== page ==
For John Bolaris, even something as simple as taking the train to New York inevitably takes a dramatic turn. Back in the spring, I joined him for his trip and when we arrived in Manhattan, all was well. We had a friendly interview on the way. Bolaris showed me some forecast charts on his iPad. He laughed about the time he had an awkward back spasm while taping a promo for the Flyers. As we rode up the escalator into the bowels of Penn Station, we noticed a middle-aged fellow in front of us. He looked frail and shaky. As we talked, the man’s legs gave way and he fell backward into the arms of Bolaris, who caught him and somehow stayed on his own feet. If not for the meteorologist’s quick save, that unsteady commuter would have taken a very painful head-over-heels spill.
That’s life for Bolaris these days—drama on a daily basis, and unfortunately for him, he’s usually been the one tumbling down. My profile of Bolaris in the September issue of Philly Mag (read “Little Boy Lost: John Bolaris Has Some Regrets” here) began with a few phone conversations late last year. His Russians-and-roofies escapade in Miami had already made front-page news, but he still had his job at Fox. He told me Playboy was working on a story about the scam he was caught up in, his role in helping the Feds nab the con artists, and the $43,712.25 in bogus charges that American Express still expected him to pay. That Bolaris was a different guy than the one I hung out with over the past few months, in the wake of the Playboy expose that led to his firing. Now, jobless and leaving Philadelphia—and his eight-year-old daughter—to find work, he’s still in a dark place. On Twitter this week, he wrote a cryptic, teary “goodye” that left some friends worried about his health:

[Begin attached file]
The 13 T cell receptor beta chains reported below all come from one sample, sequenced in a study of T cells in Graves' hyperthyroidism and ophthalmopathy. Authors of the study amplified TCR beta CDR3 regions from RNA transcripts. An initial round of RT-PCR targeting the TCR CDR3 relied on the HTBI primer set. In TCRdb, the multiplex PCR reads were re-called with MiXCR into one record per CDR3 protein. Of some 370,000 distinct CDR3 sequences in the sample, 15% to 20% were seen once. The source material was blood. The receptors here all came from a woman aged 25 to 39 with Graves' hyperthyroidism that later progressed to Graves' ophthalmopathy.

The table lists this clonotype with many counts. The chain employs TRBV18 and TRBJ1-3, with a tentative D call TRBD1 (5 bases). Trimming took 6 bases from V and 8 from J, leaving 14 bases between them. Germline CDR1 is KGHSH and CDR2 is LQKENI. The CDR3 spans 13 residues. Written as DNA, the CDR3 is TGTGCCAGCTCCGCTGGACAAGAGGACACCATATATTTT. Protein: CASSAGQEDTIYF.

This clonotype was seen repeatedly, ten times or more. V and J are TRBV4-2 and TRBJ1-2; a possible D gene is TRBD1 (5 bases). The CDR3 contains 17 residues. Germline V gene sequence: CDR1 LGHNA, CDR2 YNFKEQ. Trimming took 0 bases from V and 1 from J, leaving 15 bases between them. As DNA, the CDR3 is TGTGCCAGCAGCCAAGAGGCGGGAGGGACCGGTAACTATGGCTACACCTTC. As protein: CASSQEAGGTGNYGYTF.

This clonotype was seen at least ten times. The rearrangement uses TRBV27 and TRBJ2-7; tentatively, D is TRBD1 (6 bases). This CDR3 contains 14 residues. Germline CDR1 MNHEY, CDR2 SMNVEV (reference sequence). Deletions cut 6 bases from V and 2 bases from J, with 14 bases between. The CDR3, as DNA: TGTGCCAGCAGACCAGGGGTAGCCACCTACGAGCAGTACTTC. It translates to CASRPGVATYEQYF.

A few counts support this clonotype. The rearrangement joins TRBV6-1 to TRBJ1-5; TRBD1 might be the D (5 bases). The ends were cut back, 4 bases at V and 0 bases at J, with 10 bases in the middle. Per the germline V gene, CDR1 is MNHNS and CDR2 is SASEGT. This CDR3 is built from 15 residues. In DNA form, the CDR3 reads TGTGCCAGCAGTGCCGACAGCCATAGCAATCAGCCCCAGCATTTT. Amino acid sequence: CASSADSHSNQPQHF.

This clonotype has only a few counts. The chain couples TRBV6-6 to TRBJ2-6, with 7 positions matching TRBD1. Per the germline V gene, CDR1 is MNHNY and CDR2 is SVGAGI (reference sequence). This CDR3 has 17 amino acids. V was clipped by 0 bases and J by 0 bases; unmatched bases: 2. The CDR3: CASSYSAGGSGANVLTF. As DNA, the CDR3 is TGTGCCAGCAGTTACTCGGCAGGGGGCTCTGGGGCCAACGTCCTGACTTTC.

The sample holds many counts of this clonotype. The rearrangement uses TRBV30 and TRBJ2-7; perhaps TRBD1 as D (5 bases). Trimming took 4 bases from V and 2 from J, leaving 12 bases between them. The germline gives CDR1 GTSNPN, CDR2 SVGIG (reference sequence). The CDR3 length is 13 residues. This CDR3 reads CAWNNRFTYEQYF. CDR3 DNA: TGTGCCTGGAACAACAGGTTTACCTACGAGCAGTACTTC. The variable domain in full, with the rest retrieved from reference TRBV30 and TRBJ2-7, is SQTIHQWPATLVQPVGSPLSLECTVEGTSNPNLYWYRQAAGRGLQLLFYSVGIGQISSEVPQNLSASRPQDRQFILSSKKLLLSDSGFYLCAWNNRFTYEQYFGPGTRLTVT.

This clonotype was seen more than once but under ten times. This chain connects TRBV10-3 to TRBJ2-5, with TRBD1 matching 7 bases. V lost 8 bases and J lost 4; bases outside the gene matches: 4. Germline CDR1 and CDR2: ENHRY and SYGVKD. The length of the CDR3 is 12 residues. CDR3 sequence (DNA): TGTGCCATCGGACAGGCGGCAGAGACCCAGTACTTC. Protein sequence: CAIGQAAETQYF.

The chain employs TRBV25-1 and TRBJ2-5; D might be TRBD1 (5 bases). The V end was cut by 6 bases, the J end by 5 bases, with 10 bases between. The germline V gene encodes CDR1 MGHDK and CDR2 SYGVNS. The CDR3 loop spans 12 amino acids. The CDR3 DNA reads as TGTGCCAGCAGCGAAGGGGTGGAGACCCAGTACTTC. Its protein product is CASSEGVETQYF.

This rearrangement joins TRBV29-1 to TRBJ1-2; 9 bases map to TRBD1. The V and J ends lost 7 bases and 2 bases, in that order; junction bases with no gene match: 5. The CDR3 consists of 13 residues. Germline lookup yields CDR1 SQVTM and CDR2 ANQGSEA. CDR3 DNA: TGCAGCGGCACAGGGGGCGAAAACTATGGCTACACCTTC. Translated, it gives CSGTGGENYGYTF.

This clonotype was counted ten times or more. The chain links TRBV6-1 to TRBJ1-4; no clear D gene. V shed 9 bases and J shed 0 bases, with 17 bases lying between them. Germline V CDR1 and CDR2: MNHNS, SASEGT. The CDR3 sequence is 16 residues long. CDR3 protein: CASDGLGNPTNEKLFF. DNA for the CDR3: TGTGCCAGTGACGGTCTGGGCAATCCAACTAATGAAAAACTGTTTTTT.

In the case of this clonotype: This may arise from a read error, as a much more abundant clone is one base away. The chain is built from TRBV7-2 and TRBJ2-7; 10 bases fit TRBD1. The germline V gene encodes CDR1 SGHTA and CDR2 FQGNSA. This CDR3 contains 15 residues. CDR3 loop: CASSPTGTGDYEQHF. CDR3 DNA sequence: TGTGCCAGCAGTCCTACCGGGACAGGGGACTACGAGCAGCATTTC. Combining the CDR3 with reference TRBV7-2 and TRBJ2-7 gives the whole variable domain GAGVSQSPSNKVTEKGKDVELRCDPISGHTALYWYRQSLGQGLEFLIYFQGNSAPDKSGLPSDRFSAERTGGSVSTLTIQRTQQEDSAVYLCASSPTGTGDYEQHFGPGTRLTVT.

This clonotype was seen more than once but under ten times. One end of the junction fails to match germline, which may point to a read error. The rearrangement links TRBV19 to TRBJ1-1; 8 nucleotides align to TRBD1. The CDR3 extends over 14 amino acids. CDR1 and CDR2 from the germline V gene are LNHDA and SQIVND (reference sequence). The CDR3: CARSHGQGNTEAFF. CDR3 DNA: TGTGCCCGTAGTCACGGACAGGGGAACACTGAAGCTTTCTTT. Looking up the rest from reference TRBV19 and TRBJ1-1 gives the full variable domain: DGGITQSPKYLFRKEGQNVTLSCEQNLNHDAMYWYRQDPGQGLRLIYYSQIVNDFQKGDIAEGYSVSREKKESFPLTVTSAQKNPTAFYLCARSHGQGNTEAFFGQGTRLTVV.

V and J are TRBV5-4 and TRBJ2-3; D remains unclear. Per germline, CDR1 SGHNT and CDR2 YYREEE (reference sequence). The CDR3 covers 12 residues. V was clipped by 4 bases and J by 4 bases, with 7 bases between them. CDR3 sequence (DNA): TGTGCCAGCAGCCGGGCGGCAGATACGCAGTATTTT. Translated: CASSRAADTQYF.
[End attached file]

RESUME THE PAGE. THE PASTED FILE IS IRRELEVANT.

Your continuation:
I’m so depressed thatI can’t do what I love to do…Hope everyone remembers me not for my free spirited life style, but for my love of what I do…feel fortunate to live and experience your love&hate, what it’s all about …
After speaking with Bolaris yesterday, I’m happy to report he’s not on suicide watch. He also hasn’t completely closed the door to finding a job here, though by my assessment, it’s a long-shot: Fox and Action News won’t touch him, and CBS 3 doesn’t need another soap opera in the wake of Larry Mendte’s cyberhacking scandal with Alycia Lane. That leaves NBC 10, and as mind-blowingly amazing as it would be to watch the veteran weatherhunk team up with newsbabe-of-the-moment Sheena Parveen and his old pal Glenn “Hurricane” Schwartz, there’s only so much airtime—and money—to spread around.
I hope I’m wrong, though. Bolaris belongs here, both on the news, getting all geeked up about an impending storm, and out in Rittenhouse Square or Avalon, where on any given night, he’ll pose for photos with adoring fans and endure abuse from the haters. Back in 2002, when Bolaris left town for a few years in New York, he did so on his own terms, and his emotional bon voyage aired during sweeps. What makes his current story a tragic one is that if we’ve really seen the last of Bolaris on television here, his exit is sad, not celebratory. It’s not for ratings. Yet again, as you’ll read in this month’s issue or online, it’s one we’ve followed closely, and is largely of his own design.